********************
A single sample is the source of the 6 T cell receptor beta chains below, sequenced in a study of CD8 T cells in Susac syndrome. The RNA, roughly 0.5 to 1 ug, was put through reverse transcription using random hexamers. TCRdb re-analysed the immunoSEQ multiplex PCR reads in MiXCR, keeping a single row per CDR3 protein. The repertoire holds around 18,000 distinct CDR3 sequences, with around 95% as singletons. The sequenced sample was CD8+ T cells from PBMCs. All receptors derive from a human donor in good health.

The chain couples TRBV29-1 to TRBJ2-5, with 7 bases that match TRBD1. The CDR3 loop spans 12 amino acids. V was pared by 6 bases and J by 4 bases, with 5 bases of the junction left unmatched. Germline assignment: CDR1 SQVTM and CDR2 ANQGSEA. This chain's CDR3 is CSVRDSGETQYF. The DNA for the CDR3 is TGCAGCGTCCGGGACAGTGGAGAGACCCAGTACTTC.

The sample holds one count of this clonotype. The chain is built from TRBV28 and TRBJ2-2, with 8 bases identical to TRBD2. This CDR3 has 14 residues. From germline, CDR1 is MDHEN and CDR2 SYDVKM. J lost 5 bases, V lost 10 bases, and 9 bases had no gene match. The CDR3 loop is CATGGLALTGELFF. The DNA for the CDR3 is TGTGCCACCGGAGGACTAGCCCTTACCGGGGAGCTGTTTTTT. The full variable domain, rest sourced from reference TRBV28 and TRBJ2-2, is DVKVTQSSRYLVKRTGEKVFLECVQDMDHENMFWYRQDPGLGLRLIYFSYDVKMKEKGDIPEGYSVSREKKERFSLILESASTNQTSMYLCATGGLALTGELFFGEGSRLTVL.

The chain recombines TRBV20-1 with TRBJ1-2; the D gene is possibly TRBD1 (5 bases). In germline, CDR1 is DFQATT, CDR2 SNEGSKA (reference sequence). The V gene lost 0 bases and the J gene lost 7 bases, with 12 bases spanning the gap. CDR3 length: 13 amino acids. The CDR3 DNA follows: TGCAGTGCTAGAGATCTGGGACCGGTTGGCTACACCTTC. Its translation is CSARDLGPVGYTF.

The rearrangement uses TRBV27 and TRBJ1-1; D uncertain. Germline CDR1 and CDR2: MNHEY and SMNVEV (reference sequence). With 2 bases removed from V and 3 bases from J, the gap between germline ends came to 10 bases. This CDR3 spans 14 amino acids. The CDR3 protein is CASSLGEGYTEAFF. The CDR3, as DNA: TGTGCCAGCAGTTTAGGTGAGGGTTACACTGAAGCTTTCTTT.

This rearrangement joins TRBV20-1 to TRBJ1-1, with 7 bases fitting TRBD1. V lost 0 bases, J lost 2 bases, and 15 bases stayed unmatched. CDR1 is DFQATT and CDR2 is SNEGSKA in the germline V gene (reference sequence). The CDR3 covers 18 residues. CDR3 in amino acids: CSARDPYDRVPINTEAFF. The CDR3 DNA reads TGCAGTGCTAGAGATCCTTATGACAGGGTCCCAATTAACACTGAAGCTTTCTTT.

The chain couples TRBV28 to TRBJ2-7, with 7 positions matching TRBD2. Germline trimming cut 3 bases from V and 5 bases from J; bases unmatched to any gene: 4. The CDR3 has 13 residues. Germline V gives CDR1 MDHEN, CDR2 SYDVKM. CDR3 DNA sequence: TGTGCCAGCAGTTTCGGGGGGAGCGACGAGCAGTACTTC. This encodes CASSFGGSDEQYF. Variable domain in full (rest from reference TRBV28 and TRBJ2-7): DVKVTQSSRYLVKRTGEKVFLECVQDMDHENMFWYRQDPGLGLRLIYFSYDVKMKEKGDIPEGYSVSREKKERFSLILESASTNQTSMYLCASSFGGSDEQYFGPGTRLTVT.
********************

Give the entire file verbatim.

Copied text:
A single sample is the source of the 6 T cell receptor beta chains below, sequenced in a study of CD8 T cells in Susac syndrome. The RNA, roughly 0.5 to 1 ug, was put through reverse transcription using random hexamers. TCRdb re-analysed the immunoSEQ multiplex PCR reads in MiXCR, keeping a single row per CDR3 protein. The repertoire holds around 18,000 distinct CDR3 sequences, with around 95% as singletons. The sequenced sample was CD8+ T cells from PBMCs. All receptors derive from a human donor in good health.

The chain couples TRBV29-1 to TRBJ2-5, with 7 bases that match TRBD1. The CDR3 loop spans 12 amino acids. V was pared by 6 bases and J by 4 bases, with 5 bases of the junction left unmatched. Germline assignment: CDR1 SQVTM and CDR2 ANQGSEA. This chain's CDR3 is CSVRDSGETQYF. The DNA for the CDR3 is TGCAGCGTCCGGGACAGTGGAGAGACCCAGTACTTC.

The sample holds one count of this clonotype. The chain is built from TRBV28 and TRBJ2-2, with 8 bases identical to TRBD2. This CDR3 has 14 residues. From germline, CDR1 is MDHEN and CDR2 SYDVKM. J lost 5 bases, V lost 10 bases, and 9 bases had no gene match. The CDR3 loop is CATGGLALTGELFF. The DNA for the CDR3 is TGTGCCACCGGAGGACTAGCCCTTACCGGGGAGCTGTTTTTT. The full variable domain, rest sourced from reference TRBV28 and TRBJ2-2, is DVKVTQSSRYLVKRTGEKVFLECVQDMDHENMFWYRQDPGLGLRLIYFSYDVKMKEKGDIPEGYSVSREKKERFSLILESASTNQTSMYLCATGGLALTGELFFGEGSRLTVL.

The chain recombines TRBV20-1 with TRBJ1-2; the D gene is possibly TRBD1 (5 bases). In germline, CDR1 is DFQATT, CDR2 SNEGSKA (reference sequence). The V gene lost 0 bases and the J gene lost 7 bases, with 12 bases spanning the gap. CDR3 length: 13 amino acids. The CDR3 DNA follows: TGCAGTGCTAGAGATCTGGGACCGGTTGGCTACACCTTC. Its translation is CSARDLGPVGYTF.

The rearrangement uses TRBV27 and TRBJ1-1; D uncertain. Germline CDR1 and CDR2: MNHEY and SMNVEV (reference sequence). With 2 bases removed from V and 3 bases from J, the gap between germline ends came to 10 bases. This CDR3 spans 14 amino acids. The CDR3 protein is CASSLGEGYTEAFF. The CDR3, as DNA: TGTGCCAGCAGTTTAGGTGAGGGTTACACTGAAGCTTTCTTT.

This rearrangement joins TRBV20-1 to TRBJ1-1, with 7 bases fitting TRBD1. V lost 0 bases, J lost 2 bases, and 15 bases stayed unmatched. CDR1 is DFQATT and CDR2 is SNEGSKA in the germline V gene (reference sequence). The CDR3 covers 18 residues. CDR3 in amino acids: CSARDPYDRVPINTEAFF. The CDR3 DNA reads TGCAGTGCTAGAGATCCTTATGACAGGGTCCCAATTAACACTGAAGCTTTCTTT.

The chain couples TRBV28 to TRBJ2-7, with 7 positions matching TRBD2. Germline trimming cut 3 bases from V and 5 bases from J; bases unmatched to any gene: 4. The CDR3 has 13 residues. Germline V gives CDR1 MDHEN, CDR2 SYDVKM. CDR3 DNA sequence: TGTGCCAGCAGTTTCGGGGGGAGCGACGAGCAGTACTTC. This encodes CASSFGGSDEQYF. Variable domain in full (rest from reference TRBV28 and TRBJ2-7): DVKVTQSSRYLVKRTGEKVFLECVQDMDHENMFWYRQDPGLGLRLIYFSYDVKMKEKGDIPEGYSVSREKKERFSLILESASTNQTSMYLCASSFGGSDEQYFGPGTRLTVT.